The use of overly broad and genetically imprecise terminology can be clinically problematic, as apparent with the example of HLA-B*1502 and carbamazepine. While the HLA-B*1502 variant is present in more than 10% of individuals from Indonesia, Hong Kong, or Vietnam, it is present in 1.5% or less of Japanese or Korean individuals. Consequently, the overly broad term of “Asian” does a poor job of identifying which patients are at the greatest risk and would likely benefit the most from genetic testing.
Inconsistent applications of race
Not only is there a lack of consensus on what racial or ethnic categories should be used, but the application of race or ethnicity in studies and recommendations has been inconsistent. A recent review of this issue using 103 studies from 31 different countries found that the NIH-defined racial and ethnic categories of “white,” “Black,” and “Asian” mapped to 66, 62, and 49 different racial or ethnic categories, respectively, in those studies. This highlights the inconsistent and variable use of descriptors for race and ethnicity in research studies.
Accuracy of self-reporting
Another factor complicating the use of race in the application of pharmacogenomics is questions about the accuracy of self-reported race. A study looking at race and hypertension found that using genetic markers of race was more closely related to differences in treatment response than was self-identified race. Other studies have similarly reported that self-identified race didn't always capture genetic ancestry well.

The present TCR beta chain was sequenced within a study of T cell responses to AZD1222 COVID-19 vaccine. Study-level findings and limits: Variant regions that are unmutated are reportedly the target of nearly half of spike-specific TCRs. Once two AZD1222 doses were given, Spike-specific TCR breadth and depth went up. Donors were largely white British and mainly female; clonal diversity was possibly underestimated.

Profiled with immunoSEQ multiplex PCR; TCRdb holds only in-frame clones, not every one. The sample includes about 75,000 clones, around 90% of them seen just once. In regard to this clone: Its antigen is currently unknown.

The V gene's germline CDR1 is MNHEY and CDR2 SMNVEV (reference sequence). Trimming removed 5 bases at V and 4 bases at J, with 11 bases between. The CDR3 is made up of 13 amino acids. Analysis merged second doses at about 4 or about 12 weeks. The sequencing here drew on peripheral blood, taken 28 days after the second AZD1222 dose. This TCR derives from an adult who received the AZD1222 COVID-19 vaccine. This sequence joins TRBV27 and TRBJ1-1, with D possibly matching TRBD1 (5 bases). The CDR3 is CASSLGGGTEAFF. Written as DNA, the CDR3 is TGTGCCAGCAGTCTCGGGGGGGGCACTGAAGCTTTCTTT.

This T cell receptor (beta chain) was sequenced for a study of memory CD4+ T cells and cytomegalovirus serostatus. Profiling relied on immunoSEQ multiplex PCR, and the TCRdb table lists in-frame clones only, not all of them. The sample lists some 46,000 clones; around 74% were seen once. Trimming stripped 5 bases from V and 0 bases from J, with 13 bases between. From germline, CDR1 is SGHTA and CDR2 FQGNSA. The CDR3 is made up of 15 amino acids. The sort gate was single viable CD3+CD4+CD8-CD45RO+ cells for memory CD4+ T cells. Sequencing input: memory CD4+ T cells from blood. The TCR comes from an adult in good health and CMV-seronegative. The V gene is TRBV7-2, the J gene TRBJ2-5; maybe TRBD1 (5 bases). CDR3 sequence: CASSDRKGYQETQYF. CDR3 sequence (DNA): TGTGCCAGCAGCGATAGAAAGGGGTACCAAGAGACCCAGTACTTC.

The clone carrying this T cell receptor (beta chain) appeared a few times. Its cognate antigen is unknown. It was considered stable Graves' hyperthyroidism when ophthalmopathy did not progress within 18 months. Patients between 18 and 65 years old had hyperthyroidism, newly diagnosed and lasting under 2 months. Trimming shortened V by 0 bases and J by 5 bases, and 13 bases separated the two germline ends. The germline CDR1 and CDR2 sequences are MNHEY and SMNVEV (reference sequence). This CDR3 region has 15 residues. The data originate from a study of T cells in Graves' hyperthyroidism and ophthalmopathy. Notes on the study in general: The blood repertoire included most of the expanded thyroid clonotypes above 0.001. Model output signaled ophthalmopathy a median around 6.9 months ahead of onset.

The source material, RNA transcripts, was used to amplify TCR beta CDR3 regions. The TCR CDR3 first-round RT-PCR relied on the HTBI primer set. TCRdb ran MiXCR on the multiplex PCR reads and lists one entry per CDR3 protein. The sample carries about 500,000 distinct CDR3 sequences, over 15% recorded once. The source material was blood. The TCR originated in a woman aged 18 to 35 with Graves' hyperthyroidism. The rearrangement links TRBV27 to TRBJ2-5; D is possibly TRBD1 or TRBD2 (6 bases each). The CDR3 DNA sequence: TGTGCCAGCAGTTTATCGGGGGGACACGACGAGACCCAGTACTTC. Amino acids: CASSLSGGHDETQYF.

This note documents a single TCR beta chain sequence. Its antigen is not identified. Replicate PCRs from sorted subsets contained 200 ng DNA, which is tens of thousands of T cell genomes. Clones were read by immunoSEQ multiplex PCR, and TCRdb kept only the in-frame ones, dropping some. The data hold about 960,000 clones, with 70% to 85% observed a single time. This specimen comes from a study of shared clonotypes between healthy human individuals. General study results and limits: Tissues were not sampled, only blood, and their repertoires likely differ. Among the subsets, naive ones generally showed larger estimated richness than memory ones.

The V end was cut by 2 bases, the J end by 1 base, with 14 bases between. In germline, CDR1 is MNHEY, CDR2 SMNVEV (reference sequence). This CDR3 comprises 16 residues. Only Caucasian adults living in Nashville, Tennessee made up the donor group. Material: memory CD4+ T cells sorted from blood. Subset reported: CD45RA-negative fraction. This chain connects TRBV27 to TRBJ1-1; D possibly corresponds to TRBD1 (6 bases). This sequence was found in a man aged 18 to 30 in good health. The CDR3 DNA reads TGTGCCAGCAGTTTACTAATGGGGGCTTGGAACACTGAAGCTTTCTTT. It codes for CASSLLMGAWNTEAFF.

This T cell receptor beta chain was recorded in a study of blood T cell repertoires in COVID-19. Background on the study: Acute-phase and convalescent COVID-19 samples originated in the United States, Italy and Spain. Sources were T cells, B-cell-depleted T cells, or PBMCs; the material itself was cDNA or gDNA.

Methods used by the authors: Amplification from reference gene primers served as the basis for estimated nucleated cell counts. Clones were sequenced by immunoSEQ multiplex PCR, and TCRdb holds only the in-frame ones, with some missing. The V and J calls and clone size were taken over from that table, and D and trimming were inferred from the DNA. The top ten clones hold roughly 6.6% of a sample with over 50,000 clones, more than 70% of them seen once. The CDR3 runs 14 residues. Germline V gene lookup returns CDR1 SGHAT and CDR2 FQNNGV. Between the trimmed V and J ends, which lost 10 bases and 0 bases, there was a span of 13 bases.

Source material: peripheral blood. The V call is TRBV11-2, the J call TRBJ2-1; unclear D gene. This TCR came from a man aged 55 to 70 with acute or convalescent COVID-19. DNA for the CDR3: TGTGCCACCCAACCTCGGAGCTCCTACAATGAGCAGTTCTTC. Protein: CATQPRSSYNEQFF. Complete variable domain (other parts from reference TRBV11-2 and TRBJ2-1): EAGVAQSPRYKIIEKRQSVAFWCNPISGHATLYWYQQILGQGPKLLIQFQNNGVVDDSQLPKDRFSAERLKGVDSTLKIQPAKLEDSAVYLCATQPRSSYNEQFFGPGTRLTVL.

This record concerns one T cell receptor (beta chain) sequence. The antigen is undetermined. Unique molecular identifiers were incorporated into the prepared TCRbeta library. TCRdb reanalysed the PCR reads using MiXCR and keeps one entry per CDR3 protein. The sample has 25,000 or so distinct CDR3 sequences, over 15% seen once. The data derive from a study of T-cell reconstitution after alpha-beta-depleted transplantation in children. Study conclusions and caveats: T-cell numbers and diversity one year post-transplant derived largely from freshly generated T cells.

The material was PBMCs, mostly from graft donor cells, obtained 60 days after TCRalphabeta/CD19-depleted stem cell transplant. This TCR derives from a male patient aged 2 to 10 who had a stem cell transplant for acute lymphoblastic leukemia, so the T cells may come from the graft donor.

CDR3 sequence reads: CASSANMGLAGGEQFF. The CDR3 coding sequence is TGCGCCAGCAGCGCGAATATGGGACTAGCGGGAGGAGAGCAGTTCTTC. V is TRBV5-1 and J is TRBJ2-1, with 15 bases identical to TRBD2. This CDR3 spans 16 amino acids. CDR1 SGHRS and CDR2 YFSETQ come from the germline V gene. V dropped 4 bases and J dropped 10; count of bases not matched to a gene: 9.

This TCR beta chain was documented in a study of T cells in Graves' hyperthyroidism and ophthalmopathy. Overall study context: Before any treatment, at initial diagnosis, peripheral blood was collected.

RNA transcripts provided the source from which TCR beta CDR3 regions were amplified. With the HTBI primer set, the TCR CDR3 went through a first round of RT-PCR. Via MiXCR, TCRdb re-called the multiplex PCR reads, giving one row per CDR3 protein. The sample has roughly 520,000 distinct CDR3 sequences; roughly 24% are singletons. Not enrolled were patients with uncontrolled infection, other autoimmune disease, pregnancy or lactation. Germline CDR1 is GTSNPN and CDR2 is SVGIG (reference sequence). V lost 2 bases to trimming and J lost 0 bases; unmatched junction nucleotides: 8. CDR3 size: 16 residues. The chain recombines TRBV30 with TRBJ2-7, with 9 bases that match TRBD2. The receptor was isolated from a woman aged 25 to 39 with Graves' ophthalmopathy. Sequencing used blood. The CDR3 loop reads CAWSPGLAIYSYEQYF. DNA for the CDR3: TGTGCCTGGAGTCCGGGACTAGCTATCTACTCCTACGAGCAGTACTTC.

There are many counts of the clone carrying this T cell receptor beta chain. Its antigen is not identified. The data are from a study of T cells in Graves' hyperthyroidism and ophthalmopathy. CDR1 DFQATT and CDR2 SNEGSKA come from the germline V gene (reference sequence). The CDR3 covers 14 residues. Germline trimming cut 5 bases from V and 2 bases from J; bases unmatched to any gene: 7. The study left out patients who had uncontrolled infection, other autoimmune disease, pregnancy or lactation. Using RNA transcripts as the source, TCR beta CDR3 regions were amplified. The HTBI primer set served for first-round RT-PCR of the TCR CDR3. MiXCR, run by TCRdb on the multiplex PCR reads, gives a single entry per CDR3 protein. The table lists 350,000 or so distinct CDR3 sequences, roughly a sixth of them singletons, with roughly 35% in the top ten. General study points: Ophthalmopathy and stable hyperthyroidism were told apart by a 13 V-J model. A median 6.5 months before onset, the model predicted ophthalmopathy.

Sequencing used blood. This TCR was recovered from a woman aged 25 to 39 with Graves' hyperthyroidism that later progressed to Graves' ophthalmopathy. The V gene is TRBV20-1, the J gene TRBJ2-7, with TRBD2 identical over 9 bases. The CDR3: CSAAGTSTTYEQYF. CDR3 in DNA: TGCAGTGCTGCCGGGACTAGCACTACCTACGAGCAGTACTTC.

Sometimes reasons for considering race are unknown
Race is also sometimes considered in drug selection because the specific genomic factors responsible for observed differences in drug response are uncertain.
For example, “Caucasian” patients have been shown to experience a greater benefit from ACE inhibitors than do “African American” patients in many studies. While at least some of the physiologic reasons for these differences are understood, it isn't yet clear if genetic testing can be effective at identifying whether an individual patient would be more likely to benefit from an ACE inhibitor vs. a drug from another class.